The fact of the matter is, the earlier you start promoting your novel or short story, the better. Now I'm not saying start raving about your book before it's finished. What I'm saying is, there's no point opening your website to the public the day you release your book, because no one will see it.
It takes time to build an audience, be it on social media like Twitter or FaceBook, or your own website. Even followings on sites like Love Romance and Good Reads take time to build up. So do networks for blog reviews.
If you're serious about writing a book, and you're serious about self-publishing, then marketing is going to have to be a high priority for you. Unfortunately, just quality writing isn't usually enough. Even if you're planning to go the traditional publishing route, you'll look much more attractive to a publisher if you can show them that you already have a following.
People currently assume social media is an easy answer: it gives a voice to everyone. That's true. But what's also true is that in a room full of screaming voices, it can be really hard to be heard. If your twitter account only has a handful of followers then it isn't worth anything. Even if it has several hundred, if they followed you because you post about gaming, they're worth almost nothing when it comes to releasing your first romance novel.
Make sure your author social media accounts are focused. Not on promoting your books, but on the genre. Talk about writing romance, about your publishing process. Promote someone else's book, and maybe they'll promote yours too. 50 followers who are engaged are worth 5000 that aren't. Aim to have an engaged audience by the time your book is ready for publication.
Another great thing to do before you publish your book, is start an author website. Detailed posts on how to do that, and on what to include later are coming soon, but for now, trust me that you need a website, and it should have a blog. For the next month, or year, that it takes you to write your book, also make the time to publish regular blog posts. Well-researched, informative posts that people are going to want more of.
That way, they are used to checking your website, and enjoying what you have to say. They already trust and like you, so when you say, "Hey, it would really help me out if you bought my book" they will listen. Now I'm not saying that all of them will, but it's a start.
In this world of independent authors, relationships with readers are key. You need people from all all over the world to relate to you. So if someone comments on a blog post, try to reply. If you read something someone recommends, let them know. You are going to be relying on these people later, not just to buy and read your book, but to tell others about it too.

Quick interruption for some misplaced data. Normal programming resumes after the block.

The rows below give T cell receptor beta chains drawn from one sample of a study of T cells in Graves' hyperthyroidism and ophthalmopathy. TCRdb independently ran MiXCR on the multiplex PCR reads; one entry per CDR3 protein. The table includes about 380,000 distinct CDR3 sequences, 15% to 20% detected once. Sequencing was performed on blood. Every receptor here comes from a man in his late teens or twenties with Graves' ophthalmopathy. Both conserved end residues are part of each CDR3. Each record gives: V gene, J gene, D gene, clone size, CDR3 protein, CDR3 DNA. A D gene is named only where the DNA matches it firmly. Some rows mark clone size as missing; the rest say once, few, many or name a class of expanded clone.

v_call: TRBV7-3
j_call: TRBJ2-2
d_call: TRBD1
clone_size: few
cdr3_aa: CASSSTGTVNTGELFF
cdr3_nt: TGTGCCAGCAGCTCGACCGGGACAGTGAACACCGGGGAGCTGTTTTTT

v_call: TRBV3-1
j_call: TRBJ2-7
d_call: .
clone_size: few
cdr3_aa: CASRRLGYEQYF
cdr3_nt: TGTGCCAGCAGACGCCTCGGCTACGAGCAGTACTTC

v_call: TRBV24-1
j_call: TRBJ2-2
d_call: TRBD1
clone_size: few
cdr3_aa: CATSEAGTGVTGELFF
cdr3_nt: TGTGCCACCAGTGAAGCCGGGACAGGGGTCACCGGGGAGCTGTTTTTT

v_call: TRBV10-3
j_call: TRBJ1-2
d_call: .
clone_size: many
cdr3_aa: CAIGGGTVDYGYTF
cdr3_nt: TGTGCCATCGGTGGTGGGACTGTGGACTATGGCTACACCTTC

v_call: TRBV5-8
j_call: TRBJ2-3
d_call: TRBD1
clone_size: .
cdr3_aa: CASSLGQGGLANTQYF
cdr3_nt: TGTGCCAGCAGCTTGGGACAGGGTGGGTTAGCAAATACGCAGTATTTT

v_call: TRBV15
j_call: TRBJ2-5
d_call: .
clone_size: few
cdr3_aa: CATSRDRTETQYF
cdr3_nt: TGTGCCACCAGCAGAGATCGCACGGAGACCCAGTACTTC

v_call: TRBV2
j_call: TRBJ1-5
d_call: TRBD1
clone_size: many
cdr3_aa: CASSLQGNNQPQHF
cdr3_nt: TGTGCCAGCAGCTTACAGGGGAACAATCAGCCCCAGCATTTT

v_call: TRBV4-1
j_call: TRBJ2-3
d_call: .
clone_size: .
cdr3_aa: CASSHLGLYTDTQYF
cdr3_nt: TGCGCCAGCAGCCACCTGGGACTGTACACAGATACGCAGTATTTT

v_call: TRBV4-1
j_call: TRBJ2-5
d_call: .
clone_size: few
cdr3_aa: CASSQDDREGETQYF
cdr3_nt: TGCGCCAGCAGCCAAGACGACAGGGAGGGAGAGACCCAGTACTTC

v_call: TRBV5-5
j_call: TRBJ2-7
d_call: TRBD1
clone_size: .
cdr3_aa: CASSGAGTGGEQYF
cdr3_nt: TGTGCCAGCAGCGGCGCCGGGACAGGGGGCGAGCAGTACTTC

It's hard to let people know that your book actually exists. Most e-book readers search in the Amazon Top 100, or i-books top novels. Readers of print books browse their local shops. The fact is, it takes a long time to get that popular, so in the mean time, you need to get the word out in other ways. You've got social media and an audience from your own website, now it's time to get onto other websites.
During your writing period, take time out to read other blogs relating to yours. Read other author sites, and review sites. Make a few comments, have a chat. Maybe even go to a few relevant events. If you can contact a few bloggers and say. "Hey, I met you at suchandsuch", they're going to take you a lot more seriously than if you just say, "Hey, review my book please, it's the bomb."
You might surprise yourself. Networking is fun when you meet the right people.
Do your networking well before you need a favour. This means that you can take your time, pick and choose the bloggers and authors that you get along well with. Find some that review or write your types of books. Not only will their audiences be similar to what you are looking for, you'll make some great friends who can help support you. More support is always better. And you can support them right back. When they bring out a new book, retweet it. Offer to do a review. Start accruing credit early.
It takes time to turn networking into real relationships, and customers, or readers, into a community. That's why you should always start preparing early.